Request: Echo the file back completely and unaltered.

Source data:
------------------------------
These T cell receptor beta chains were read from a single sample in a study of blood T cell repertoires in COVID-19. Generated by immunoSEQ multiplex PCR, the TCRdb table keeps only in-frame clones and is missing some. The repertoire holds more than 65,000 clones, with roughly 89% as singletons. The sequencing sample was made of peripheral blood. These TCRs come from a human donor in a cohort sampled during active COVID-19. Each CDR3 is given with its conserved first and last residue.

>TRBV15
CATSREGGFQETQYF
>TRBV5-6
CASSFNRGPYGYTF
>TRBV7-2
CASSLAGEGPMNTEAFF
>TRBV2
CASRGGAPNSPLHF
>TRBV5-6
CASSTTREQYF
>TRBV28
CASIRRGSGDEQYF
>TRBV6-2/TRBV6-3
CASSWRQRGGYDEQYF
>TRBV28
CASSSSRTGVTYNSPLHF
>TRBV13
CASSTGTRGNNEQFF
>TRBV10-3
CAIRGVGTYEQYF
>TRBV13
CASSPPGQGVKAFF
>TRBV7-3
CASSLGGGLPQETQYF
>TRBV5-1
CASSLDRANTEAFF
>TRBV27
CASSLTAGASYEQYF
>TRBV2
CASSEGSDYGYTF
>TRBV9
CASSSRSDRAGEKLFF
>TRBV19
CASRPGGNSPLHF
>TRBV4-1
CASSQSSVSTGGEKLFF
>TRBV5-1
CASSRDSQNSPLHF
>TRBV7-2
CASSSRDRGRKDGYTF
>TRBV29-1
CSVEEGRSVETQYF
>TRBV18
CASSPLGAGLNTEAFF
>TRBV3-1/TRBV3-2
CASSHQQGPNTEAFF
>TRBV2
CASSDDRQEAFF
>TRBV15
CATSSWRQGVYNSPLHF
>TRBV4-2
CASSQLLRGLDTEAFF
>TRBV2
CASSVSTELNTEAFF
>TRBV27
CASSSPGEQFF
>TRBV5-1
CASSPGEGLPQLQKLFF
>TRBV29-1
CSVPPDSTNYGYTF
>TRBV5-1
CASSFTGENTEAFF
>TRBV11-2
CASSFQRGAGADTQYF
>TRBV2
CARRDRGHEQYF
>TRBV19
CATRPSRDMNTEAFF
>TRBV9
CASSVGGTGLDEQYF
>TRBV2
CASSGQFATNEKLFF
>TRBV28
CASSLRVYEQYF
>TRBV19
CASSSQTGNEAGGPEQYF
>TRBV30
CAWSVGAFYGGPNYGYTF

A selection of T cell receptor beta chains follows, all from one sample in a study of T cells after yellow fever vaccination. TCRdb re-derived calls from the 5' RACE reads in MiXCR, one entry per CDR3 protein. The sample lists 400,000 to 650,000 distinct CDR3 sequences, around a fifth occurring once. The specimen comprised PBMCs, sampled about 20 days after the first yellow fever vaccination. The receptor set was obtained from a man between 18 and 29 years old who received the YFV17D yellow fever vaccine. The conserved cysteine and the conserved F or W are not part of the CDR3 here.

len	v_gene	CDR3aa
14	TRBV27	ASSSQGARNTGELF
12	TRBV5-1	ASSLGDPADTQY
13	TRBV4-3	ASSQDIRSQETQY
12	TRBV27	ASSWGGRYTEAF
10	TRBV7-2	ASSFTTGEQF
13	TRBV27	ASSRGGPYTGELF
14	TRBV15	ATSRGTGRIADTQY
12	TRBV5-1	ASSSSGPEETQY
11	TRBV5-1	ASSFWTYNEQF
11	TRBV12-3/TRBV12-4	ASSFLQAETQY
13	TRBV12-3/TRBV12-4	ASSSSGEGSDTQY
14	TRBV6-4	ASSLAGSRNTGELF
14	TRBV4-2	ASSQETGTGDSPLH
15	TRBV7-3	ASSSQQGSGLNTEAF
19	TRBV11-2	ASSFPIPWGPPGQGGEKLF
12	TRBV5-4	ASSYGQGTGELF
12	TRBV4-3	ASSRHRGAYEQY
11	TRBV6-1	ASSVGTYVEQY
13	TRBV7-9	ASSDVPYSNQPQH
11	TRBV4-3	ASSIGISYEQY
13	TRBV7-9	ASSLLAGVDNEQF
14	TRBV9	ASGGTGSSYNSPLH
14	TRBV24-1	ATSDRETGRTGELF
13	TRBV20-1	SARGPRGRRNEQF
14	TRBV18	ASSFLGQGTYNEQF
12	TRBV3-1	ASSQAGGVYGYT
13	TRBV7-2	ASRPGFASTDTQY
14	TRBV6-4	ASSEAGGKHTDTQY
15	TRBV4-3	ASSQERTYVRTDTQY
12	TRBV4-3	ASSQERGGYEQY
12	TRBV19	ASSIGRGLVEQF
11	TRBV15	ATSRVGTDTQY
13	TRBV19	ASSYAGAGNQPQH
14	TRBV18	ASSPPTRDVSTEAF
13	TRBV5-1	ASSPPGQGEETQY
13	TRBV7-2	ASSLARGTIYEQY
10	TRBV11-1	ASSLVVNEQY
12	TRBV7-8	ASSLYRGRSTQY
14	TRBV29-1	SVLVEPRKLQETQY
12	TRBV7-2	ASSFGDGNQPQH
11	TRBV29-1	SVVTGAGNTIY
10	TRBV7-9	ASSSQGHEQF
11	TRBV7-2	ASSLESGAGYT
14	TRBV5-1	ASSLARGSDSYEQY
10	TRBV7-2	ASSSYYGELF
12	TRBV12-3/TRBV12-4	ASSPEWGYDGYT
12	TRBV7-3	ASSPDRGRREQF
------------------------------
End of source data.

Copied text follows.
These T cell receptor beta chains were read from a single sample in a study of blood T cell repertoires in COVID-19. Generated by immunoSEQ multiplex PCR, the TCRdb table keeps only in-frame clones and is missing some. The repertoire holds more than 65,000 clones, with roughly 89% as singletons. The sequencing sample was made of peripheral blood. These TCRs come from a human donor in a cohort sampled during active COVID-19. Each CDR3 is given with its conserved first and last residue.

>TRBV15
CATSREGGFQETQYF
>TRBV5-6
CASSFNRGPYGYTF
>TRBV7-2
CASSLAGEGPMNTEAFF
>TRBV2
CASRGGAPNSPLHF
>TRBV5-6
CASSTTREQYF
>TRBV28
CASIRRGSGDEQYF
>TRBV6-2/TRBV6-3
CASSWRQRGGYDEQYF
>TRBV28
CASSSSRTGVTYNSPLHF
>TRBV13
CASSTGTRGNNEQFF
>TRBV10-3
CAIRGVGTYEQYF
>TRBV13
CASSPPGQGVKAFF
>TRBV7-3
CASSLGGGLPQETQYF
>TRBV5-1
CASSLDRANTEAFF
>TRBV27
CASSLTAGASYEQYF
>TRBV2
CASSEGSDYGYTF
>TRBV9
CASSSRSDRAGEKLFF
>TRBV19
CASRPGGNSPLHF
>TRBV4-1
CASSQSSVSTGGEKLFF
>TRBV5-1
CASSRDSQNSPLHF
>TRBV7-2
CASSSRDRGRKDGYTF
>TRBV29-1
CSVEEGRSVETQYF
>TRBV18
CASSPLGAGLNTEAFF
>TRBV3-1/TRBV3-2
CASSHQQGPNTEAFF
>TRBV2
CASSDDRQEAFF
>TRBV15
CATSSWRQGVYNSPLHF
>TRBV4-2
CASSQLLRGLDTEAFF
>TRBV2
CASSVSTELNTEAFF
>TRBV27
CASSSPGEQFF
>TRBV5-1
CASSPGEGLPQLQKLFF
>TRBV29-1
CSVPPDSTNYGYTF
>TRBV5-1
CASSFTGENTEAFF
>TRBV11-2
CASSFQRGAGADTQYF
>TRBV2
CARRDRGHEQYF
>TRBV19
CATRPSRDMNTEAFF
>TRBV9
CASSVGGTGLDEQYF
>TRBV2
CASSGQFATNEKLFF
>TRBV28
CASSLRVYEQYF
>TRBV19
CASSSQTGNEAGGPEQYF
>TRBV30
CAWSVGAFYGGPNYGYTF

A selection of T cell receptor beta chains follows, all from one sample in a study of T cells after yellow fever vaccination. TCRdb re-derived calls from the 5' RACE reads in MiXCR, one entry per CDR3 protein. The sample lists 400,000 to 650,000 distinct CDR3 sequences, around a fifth occurring once. The specimen comprised PBMCs, sampled about 20 days after the first yellow fever vaccination. The receptor set was obtained from a man between 18 and 29 years old who received the YFV17D yellow fever vaccine. The conserved cysteine and the conserved F or W are not part of the CDR3 here.

len	v_gene	CDR3aa
14	TRBV27	ASSSQGARNTGELF
12	TRBV5-1	ASSLGDPADTQY
13	TRBV4-3	ASSQDIRSQETQY
12	TRBV27	ASSWGGRYTEAF
10	TRBV7-2	ASSFTTGEQF
13	TRBV27	ASSRGGPYTGELF
14	TRBV15	ATSRGTGRIADTQY
12	TRBV5-1	ASSSSGPEETQY
11	TRBV5-1	ASSFWTYNEQF
11	TRBV12-3/TRBV12-4	ASSFLQAETQY
13	TRBV12-3/TRBV12-4	ASSSSGEGSDTQY
14	TRBV6-4	ASSLAGSRNTGELF
14	TRBV4-2	ASSQETGTGDSPLH
15	TRBV7-3	ASSSQQGSGLNTEAF
19	TRBV11-2	ASSFPIPWGPPGQGGEKLF
12	TRBV5-4	ASSYGQGTGELF
12	TRBV4-3	ASSRHRGAYEQY
11	TRBV6-1	ASSVGTYVEQY
13	TRBV7-9	ASSDVPYSNQPQH
11	TRBV4-3	ASSIGISYEQY
13	TRBV7-9	ASSLLAGVDNEQF
14	TRBV9	ASGGTGSSYNSPLH
14	TRBV24-1	ATSDRETGRTGELF
13	TRBV20-1	SARGPRGRRNEQF
14	TRBV18	ASSFLGQGTYNEQF
12	TRBV3-1	ASSQAGGVYGYT
13	TRBV7-2	ASRPGFASTDTQY
14	TRBV6-4	ASSEAGGKHTDTQY
15	TRBV4-3	ASSQERTYVRTDTQY
12	TRBV4-3	ASSQERGGYEQY
12	TRBV19	ASSIGRGLVEQF
11	TRBV15	ATSRVGTDTQY
13	TRBV19	ASSYAGAGNQPQH
14	TRBV18	ASSPPTRDVSTEAF
13	TRBV5-1	ASSPPGQGEETQY
13	TRBV7-2	ASSLARGTIYEQY
10	TRBV11-1	ASSLVVNEQY
12	TRBV7-8	ASSLYRGRSTQY
14	TRBV29-1	SVLVEPRKLQETQY
12	TRBV7-2	ASSFGDGNQPQH
11	TRBV29-1	SVVTGAGNTIY
10	TRBV7-9	ASSSQGHEQF
11	TRBV7-2	ASSLESGAGYT
14	TRBV5-1	ASSLARGSDSYEQY
10	TRBV7-2	ASSSYYGELF
12	TRBV12-3/TRBV12-4	ASSPEWGYDGYT
12	TRBV7-3	ASSPDRGRREQF